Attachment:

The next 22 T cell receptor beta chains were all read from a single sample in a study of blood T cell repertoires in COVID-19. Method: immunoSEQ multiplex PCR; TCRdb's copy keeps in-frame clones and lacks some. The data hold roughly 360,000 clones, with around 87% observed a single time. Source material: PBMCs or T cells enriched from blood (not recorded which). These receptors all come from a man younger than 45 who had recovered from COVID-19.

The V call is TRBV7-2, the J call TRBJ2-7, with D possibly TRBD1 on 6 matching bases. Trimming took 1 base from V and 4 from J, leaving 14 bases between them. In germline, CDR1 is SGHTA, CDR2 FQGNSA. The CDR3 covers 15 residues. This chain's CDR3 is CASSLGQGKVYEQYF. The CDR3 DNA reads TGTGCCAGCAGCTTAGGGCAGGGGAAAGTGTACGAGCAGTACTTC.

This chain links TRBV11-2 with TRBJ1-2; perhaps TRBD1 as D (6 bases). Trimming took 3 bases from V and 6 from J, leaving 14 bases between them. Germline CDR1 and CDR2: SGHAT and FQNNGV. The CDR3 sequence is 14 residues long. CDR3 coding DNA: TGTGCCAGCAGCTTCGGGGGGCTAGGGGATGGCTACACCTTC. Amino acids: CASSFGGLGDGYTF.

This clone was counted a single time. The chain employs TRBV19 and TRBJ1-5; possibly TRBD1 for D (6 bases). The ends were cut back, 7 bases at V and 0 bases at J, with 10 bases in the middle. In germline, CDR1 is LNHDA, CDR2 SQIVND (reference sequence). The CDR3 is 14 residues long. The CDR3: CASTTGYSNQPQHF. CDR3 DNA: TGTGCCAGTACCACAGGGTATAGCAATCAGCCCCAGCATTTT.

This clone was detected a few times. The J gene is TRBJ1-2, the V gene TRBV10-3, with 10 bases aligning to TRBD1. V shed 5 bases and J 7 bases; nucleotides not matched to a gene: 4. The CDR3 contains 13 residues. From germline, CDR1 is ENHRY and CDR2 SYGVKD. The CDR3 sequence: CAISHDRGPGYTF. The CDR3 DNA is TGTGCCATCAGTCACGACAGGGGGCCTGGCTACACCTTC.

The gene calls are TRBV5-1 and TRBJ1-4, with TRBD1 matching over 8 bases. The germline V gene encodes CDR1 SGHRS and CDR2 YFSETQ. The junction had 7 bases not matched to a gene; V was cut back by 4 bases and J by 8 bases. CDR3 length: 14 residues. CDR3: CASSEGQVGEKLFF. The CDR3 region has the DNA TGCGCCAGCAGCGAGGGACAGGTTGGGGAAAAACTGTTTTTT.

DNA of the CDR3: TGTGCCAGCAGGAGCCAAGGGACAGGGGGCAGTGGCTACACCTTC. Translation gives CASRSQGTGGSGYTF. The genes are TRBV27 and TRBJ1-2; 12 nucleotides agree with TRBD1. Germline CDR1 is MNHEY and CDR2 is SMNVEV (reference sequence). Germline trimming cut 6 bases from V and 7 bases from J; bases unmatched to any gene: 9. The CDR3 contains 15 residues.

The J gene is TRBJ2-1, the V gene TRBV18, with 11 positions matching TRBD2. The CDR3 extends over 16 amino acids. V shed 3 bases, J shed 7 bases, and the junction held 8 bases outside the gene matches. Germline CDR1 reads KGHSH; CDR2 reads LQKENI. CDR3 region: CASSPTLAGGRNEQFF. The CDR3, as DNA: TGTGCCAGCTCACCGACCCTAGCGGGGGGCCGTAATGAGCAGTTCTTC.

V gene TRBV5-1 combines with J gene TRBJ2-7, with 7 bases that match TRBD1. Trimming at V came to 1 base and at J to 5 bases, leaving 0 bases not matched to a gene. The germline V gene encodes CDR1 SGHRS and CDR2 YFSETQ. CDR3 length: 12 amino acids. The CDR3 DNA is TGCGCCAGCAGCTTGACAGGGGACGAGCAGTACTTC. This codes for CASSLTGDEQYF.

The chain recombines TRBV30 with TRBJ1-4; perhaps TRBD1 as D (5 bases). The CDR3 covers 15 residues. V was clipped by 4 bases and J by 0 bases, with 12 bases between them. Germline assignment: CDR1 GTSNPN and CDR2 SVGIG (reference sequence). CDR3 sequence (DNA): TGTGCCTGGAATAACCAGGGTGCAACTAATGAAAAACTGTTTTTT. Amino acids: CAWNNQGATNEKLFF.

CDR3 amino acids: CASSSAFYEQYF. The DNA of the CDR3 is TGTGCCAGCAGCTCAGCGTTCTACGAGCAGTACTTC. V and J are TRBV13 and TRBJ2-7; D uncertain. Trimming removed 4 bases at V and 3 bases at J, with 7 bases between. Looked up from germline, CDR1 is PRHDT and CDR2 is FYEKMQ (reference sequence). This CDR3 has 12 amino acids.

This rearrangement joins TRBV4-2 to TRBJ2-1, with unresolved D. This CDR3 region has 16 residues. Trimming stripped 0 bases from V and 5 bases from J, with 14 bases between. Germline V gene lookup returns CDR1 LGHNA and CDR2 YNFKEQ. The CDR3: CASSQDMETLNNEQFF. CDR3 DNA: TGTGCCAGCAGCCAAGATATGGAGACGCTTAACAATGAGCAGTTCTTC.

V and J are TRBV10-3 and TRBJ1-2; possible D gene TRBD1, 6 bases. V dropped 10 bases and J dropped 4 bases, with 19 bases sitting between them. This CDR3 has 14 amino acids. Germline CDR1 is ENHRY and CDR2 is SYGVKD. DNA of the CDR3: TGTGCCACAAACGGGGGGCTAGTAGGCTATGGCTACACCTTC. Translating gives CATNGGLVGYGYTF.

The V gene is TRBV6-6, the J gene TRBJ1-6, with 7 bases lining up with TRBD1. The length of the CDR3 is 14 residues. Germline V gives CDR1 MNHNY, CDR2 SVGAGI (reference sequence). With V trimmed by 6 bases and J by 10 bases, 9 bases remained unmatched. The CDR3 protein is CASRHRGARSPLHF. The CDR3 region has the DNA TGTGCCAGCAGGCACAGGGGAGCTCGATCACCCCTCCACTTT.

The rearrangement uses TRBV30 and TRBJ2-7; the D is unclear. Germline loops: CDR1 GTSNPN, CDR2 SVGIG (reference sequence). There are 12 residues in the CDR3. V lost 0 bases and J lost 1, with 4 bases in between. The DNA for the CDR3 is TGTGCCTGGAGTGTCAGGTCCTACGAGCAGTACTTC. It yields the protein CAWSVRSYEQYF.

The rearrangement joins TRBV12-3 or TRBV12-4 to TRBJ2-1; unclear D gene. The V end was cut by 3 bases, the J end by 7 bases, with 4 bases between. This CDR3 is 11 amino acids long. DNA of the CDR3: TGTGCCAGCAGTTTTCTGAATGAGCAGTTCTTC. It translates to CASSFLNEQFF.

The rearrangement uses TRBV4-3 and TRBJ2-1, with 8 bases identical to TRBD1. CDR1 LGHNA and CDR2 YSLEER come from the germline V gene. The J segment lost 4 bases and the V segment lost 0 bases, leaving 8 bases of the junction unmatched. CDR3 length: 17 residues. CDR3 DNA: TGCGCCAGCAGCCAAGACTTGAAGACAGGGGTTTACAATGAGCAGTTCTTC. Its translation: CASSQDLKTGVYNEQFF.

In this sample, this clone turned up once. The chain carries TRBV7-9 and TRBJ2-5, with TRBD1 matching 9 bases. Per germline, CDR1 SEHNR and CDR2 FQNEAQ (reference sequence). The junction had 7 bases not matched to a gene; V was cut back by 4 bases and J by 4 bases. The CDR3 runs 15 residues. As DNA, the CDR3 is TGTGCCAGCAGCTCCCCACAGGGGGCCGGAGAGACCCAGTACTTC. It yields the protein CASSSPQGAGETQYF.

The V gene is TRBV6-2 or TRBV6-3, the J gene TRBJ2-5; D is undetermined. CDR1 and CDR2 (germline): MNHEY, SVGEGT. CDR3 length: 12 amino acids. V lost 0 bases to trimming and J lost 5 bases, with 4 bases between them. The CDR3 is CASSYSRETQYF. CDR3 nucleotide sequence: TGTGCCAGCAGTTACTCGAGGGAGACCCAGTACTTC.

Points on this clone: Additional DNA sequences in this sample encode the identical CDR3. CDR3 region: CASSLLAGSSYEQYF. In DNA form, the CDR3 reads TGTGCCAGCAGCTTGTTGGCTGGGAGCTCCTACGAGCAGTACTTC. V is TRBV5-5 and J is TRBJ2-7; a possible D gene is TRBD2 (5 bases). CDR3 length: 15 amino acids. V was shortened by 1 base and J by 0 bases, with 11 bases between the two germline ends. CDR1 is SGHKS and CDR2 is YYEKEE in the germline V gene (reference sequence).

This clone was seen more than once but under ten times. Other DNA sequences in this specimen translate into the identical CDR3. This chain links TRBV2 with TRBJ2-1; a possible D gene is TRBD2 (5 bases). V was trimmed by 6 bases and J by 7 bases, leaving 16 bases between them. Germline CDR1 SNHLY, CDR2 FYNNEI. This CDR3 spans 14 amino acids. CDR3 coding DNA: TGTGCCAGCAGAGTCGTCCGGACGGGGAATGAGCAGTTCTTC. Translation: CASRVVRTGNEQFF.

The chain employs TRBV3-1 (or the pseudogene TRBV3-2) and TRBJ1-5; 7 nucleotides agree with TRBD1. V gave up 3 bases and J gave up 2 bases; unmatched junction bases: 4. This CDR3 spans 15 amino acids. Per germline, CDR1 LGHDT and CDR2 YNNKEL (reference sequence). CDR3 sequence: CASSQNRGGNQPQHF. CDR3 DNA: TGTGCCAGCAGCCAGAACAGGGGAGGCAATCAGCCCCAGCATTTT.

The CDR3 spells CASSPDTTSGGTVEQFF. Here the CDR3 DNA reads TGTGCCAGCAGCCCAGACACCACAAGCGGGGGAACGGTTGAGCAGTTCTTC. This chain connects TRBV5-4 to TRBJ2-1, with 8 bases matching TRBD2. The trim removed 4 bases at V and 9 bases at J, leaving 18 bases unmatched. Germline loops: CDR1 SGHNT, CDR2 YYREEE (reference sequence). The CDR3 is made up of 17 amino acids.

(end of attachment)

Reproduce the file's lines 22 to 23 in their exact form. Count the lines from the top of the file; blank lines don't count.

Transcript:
The chain employs TRBV3-1 (or the pseudogene TRBV3-2) and TRBJ1-5; 7 nucleotides agree with TRBD1. V gave up 3 bases and J gave up 2 bases; unmatched junction bases: 4. This CDR3 spans 15 amino acids. Per germline, CDR1 LGHDT and CDR2 YNNKEL (reference sequence). CDR3 sequence: CASSQNRGGNQPQHF. CDR3 DNA: TGTGCCAGCAGCCAGAACAGGGGAGGCAATCAGCCCCAGCATTTT.

The CDR3 spells CASSPDTTSGGTVEQFF. Here the CDR3 DNA reads TGTGCCAGCAGCCCAGACACCACAAGCGGGGGAACGGTTGAGCAGTTCTTC. This chain connects TRBV5-4 to TRBJ2-1, with 8 bases matching TRBD2. The trim removed 4 bases at V and 9 bases at J, leaving 18 bases unmatched. Germline loops: CDR1 SGHNT, CDR2 YYREEE (reference sequence). The CDR3 is made up of 17 amino acids.